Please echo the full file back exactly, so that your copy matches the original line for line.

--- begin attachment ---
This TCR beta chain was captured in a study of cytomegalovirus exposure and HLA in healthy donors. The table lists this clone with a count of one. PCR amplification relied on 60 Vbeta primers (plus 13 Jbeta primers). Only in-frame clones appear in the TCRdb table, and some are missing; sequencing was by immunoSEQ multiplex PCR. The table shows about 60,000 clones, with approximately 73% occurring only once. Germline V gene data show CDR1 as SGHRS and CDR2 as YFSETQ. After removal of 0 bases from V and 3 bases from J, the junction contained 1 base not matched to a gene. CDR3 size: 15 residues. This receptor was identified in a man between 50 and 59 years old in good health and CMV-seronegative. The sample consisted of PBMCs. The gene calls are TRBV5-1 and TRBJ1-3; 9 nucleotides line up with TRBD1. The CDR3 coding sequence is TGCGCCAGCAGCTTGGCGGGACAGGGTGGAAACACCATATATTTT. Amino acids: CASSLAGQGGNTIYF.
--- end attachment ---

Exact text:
This TCR beta chain was captured in a study of cytomegalovirus exposure and HLA in healthy donors. The table lists this clone with a count of one. PCR amplification relied on 60 Vbeta primers (plus 13 Jbeta primers). Only in-frame clones appear in the TCRdb table, and some are missing; sequencing was by immunoSEQ multiplex PCR. The table shows about 60,000 clones, with approximately 73% occurring only once. Germline V gene data show CDR1 as SGHRS and CDR2 as YFSETQ. After removal of 0 bases from V and 3 bases from J, the junction contained 1 base not matched to a gene. CDR3 size: 15 residues. This receptor was identified in a man between 50 and 59 years old in good health and CMV-seronegative. The sample consisted of PBMCs. The gene calls are TRBV5-1 and TRBJ1-3; 9 nucleotides line up with TRBD1. The CDR3 coding sequence is TGCGCCAGCAGCTTGGCGGGACAGGGTGGAAACACCATATATTTT. Amino acids: CASSLAGQGGNTIYF.